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PLoS Genetics

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Border collie, Dogs -- Health, Hearing disorders


The domestic dog offers a unique opportunity to study complex disorders similar to those seen in humans, but within the context of the much simpler genetic backgrounds of pure breeds, which represent closed populations. We performed a whole-genome search for genetic risk factors of adult-onset deafness in the Border Collie, a breed of herding dog that relies on acute hearing to perceive and respond to commands while working. Adult-onset deafness in Border Collies typically begins in early adulthood and is similar to age-related hearing loss in humans. This earlier onset has particular impact on the utility of working Border Collies and the livelihoods of their owners, and it appears to have a genetic cause. We identified three genetic variants that were strongly associated with adult-onset deafness in a sample of 405 Border Collies. These variants are located in two genes that have previously been linked to deafness, one involved in ear development and another that appears to mitigate tissue damage in the ear. These results provide new insight regarding genetic risk factors for age-related hearing loss in both dogs and humans.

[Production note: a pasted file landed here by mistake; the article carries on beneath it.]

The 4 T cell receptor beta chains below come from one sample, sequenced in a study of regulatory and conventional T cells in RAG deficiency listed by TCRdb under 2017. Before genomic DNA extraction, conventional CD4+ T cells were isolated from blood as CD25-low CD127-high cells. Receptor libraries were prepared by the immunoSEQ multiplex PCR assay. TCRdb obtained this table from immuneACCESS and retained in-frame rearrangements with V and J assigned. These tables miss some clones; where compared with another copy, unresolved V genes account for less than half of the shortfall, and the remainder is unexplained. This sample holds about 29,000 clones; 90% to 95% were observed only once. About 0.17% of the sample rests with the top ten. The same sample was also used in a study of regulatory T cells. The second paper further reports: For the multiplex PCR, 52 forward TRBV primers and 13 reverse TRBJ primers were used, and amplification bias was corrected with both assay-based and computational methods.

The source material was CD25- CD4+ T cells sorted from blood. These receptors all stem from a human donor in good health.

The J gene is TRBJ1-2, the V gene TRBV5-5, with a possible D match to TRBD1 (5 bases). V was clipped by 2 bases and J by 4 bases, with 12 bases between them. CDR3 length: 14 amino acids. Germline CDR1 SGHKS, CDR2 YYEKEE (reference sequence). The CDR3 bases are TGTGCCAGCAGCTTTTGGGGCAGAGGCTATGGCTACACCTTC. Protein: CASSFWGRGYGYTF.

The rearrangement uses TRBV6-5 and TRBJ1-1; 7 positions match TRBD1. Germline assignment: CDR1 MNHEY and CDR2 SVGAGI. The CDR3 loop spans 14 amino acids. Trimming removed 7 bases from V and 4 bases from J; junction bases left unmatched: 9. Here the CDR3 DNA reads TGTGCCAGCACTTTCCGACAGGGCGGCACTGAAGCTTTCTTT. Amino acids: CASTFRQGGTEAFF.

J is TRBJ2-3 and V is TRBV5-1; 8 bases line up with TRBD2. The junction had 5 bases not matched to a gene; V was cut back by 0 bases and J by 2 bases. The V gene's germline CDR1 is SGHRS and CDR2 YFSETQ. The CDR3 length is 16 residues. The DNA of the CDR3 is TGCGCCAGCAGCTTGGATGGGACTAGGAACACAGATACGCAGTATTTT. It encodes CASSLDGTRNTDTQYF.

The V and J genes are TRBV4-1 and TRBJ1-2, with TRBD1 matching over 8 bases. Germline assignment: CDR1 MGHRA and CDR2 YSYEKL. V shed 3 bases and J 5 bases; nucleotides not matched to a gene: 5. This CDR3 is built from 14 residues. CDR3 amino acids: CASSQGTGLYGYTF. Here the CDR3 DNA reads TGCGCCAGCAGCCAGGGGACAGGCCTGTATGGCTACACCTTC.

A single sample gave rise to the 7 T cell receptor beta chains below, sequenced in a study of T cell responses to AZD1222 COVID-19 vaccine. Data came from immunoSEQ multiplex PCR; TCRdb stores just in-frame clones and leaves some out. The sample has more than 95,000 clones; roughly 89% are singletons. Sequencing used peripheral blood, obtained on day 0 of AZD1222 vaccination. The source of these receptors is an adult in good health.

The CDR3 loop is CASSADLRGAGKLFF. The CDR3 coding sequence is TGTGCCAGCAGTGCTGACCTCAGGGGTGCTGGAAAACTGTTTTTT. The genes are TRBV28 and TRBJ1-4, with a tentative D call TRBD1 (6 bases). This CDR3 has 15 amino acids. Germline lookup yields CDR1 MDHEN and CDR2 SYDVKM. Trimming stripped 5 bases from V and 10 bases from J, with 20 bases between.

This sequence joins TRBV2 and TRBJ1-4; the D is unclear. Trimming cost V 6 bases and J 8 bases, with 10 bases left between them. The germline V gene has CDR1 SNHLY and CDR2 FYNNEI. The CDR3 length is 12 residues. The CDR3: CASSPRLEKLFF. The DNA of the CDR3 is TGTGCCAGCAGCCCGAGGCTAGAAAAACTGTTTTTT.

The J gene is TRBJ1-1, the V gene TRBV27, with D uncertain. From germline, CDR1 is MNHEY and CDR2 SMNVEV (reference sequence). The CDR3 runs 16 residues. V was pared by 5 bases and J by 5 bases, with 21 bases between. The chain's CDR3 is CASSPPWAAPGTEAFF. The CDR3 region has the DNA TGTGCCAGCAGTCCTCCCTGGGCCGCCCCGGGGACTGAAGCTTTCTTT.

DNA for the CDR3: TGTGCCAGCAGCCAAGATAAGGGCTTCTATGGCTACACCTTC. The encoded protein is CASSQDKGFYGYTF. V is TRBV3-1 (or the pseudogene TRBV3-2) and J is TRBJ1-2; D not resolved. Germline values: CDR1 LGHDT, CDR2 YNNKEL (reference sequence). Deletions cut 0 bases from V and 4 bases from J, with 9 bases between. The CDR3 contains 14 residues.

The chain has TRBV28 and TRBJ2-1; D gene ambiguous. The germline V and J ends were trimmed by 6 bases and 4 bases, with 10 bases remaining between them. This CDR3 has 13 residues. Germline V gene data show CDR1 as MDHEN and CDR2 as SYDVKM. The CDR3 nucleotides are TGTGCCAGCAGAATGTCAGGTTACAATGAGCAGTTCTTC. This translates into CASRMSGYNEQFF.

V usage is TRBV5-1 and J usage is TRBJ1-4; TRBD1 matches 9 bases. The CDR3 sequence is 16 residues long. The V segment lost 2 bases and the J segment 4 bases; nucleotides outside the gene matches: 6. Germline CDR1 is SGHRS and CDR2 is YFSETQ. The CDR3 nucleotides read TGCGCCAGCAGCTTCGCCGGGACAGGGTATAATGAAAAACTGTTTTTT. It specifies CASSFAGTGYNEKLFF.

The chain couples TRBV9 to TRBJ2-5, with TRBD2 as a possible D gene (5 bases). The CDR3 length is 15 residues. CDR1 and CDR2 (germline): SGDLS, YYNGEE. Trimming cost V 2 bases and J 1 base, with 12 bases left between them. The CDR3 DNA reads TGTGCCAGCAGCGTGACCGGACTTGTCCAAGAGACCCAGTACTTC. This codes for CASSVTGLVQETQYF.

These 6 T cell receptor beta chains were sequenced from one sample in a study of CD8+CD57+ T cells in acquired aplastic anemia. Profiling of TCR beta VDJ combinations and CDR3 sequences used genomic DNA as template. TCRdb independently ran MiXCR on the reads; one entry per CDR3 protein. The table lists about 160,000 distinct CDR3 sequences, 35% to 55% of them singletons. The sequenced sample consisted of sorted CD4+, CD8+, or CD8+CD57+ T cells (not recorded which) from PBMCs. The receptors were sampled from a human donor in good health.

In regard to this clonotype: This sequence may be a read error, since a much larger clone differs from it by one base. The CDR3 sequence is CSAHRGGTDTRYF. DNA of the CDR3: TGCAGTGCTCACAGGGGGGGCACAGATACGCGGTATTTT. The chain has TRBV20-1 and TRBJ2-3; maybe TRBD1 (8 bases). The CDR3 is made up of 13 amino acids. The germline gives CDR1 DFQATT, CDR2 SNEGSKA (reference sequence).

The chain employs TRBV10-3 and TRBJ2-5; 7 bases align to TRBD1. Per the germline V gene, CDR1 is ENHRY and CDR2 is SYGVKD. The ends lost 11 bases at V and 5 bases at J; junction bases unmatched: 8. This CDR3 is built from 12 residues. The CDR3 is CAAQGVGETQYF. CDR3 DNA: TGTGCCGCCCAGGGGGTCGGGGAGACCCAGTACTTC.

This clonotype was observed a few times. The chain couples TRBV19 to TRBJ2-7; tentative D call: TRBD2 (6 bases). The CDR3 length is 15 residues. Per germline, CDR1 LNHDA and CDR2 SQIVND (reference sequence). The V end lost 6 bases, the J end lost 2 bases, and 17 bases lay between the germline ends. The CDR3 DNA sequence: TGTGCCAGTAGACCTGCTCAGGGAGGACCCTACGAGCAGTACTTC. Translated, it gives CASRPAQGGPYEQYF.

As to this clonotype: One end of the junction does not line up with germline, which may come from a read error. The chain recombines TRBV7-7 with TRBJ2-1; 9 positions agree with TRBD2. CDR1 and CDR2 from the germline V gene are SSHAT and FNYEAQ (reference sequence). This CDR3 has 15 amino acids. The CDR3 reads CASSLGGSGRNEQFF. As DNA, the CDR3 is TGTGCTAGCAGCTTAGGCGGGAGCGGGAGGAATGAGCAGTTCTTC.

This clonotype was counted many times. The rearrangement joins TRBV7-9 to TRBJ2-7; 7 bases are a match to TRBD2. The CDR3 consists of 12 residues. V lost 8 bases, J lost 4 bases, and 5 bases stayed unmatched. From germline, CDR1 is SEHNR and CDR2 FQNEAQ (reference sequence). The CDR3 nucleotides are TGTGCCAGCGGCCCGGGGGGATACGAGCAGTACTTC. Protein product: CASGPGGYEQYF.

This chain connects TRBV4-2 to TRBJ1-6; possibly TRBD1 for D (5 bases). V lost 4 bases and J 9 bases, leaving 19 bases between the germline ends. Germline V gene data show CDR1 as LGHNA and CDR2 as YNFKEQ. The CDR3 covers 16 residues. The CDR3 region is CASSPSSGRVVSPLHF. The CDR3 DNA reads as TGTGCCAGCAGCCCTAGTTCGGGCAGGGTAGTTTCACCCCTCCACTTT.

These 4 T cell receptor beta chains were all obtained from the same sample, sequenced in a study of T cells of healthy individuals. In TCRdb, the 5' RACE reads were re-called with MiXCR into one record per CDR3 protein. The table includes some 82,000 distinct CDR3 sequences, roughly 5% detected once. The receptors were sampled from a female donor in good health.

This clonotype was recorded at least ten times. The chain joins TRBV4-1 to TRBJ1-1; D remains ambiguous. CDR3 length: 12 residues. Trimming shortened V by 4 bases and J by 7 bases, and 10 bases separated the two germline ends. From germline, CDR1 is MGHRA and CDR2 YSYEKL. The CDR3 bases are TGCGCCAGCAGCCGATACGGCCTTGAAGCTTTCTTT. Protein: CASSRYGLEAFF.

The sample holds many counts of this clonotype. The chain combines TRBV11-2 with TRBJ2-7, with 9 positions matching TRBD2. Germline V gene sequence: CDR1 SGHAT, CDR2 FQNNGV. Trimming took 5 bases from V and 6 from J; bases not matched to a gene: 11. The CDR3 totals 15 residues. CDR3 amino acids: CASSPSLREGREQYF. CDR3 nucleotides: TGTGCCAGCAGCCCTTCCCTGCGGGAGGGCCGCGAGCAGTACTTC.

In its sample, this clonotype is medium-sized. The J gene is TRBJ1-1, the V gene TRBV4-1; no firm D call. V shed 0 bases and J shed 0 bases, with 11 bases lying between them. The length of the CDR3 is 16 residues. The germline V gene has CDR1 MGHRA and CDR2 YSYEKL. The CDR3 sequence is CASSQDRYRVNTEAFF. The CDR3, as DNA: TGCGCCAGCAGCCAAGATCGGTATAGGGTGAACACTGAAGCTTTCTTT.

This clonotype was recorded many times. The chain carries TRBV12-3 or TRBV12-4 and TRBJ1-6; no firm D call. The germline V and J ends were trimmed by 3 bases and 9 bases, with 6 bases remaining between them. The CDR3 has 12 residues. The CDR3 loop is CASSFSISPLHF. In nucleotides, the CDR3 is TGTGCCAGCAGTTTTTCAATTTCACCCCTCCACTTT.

© Yokoyama et al. This is an open-access article distributed under the terms of the Creative Commons Attribution License, which permits unrestricted use, distribution, and reproduction in any medium, provided the original author and source are credited. The article is available online at:

*At the time of publication Melanie L. Chang was affiliated with University of Oregon



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